Michigan State’s InPore Hopes to Churn Out Better Wind Turbines Through Chemistry

Michigan State University spinout InPore Technologies makes a particle that, when mixed with other materials, makes plastic stronger, lighter, cheaper, and more flame-retardant. Yeah. I know. Doesn’t sound all that sexy. It really is, but we’ll get to that in a moment.

First, the reason the East Lansing, MI-based company recently earned a $100,000 paycheck from the Great Lakes Entrepreneur’s Quest business plan competition is not only because it has great technology to sell, but because it has people who know how to clearly describe, in the words of CEO Gerry Roston, “the story.”

The reviewers for the competition who singled InPore out of the pack said the company knew what it was doing and why they were doing it. In turn, what attracted Roston to the company about 18 months ago was its founding scientist, MSU chemistry professor Thomas Pinnavaia.

“This is the single most critical thing for any startup,” Roston says. “It’s not the technology, it’s not the money, it’s the people.”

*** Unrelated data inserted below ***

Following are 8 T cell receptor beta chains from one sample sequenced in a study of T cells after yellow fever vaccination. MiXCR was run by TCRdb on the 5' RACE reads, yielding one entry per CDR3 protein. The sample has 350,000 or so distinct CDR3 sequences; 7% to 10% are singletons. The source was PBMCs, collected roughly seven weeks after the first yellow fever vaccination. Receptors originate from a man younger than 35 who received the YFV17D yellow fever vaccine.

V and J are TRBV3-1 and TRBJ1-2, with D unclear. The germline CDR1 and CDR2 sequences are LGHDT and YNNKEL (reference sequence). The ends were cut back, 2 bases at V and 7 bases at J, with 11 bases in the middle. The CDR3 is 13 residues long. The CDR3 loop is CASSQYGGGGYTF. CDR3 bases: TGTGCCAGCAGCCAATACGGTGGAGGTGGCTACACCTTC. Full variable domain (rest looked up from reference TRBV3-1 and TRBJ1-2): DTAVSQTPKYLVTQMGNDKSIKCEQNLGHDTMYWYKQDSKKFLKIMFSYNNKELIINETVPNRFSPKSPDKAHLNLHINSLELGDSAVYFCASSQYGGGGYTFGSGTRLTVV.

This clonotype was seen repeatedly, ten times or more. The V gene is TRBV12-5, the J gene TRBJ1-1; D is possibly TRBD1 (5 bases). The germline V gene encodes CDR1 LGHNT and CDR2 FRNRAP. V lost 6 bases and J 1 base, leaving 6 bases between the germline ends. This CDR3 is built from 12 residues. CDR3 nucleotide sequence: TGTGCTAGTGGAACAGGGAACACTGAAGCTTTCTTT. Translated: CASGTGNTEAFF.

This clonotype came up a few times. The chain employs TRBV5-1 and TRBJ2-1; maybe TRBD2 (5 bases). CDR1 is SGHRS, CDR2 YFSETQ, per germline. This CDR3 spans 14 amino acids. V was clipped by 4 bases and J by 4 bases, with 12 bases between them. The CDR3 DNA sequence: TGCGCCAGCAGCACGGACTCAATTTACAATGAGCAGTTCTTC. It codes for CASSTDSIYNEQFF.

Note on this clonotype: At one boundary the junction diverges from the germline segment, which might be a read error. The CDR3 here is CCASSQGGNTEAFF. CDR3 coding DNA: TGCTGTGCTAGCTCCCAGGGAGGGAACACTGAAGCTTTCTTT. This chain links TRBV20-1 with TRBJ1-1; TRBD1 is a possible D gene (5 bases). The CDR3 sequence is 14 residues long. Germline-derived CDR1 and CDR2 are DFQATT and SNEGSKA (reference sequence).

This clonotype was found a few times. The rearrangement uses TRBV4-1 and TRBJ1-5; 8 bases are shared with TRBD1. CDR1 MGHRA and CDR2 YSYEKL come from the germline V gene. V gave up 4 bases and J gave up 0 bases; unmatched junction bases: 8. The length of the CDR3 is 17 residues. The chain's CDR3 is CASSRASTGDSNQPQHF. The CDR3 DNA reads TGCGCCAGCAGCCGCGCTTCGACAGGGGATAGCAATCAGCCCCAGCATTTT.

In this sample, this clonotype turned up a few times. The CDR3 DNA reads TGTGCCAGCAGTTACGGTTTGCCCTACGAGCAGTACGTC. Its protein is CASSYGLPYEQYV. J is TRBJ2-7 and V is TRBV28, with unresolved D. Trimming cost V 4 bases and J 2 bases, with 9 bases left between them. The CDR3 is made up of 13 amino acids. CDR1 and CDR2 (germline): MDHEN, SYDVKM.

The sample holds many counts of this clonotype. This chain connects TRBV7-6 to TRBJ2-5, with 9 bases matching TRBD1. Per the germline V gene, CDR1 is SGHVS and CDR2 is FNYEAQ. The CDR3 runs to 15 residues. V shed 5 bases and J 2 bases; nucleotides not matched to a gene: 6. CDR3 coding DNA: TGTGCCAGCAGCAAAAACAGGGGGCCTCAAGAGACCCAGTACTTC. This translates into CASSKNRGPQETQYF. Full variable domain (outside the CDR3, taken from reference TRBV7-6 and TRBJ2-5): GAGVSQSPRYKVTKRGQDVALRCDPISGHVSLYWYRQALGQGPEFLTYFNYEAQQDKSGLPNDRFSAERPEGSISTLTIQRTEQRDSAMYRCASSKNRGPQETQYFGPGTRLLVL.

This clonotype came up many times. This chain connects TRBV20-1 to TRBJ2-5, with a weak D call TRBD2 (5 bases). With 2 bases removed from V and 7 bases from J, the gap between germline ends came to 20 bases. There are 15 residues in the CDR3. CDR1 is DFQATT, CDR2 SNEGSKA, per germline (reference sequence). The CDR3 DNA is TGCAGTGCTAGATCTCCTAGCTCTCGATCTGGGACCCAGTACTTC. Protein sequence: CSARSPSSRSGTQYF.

Nothing against academics in general, Roston says, but, for a professor, Pinnavaia “is an extremely personable, extremely approachable person. He’s passionate about what he does, he’s open to learning from others, he wants to learn from others, he wants to make this happen. And that enthusiasm is the other thing which really drew me to the business.”

So, according to Roston, who has made a career out of mentoring early-stage companies, the key to tech startup success is to have a plan and people you can believe in. Then, of course, there’s the technology itself. It’s a small thing, really—on the nanoscale, actually. But, warns Roston, don’t call InPore a nanotechnology company. That “nano” prefix is the “kiss of death” in the marketplace these days, he says.

The company’s proprietary particle goes by the brand name Silapore. Most of the plastics you interact with everyday—from your car to the phone or computer you’re reading this story on—contain fillers that do different jobs. They make the product stiffer or add color, for example. But the fillers, themselves, can also make the plastics weaker. Silapore particles, according to InPore, have such a unique morphology—or, arrangement, texture, or topography—that it makes products stiffer, stronger, lighter, and even flame-retardant and scratch-resistant.

The scratch-resistance and lighter weight make the material attractive to the automotive … Next Page »

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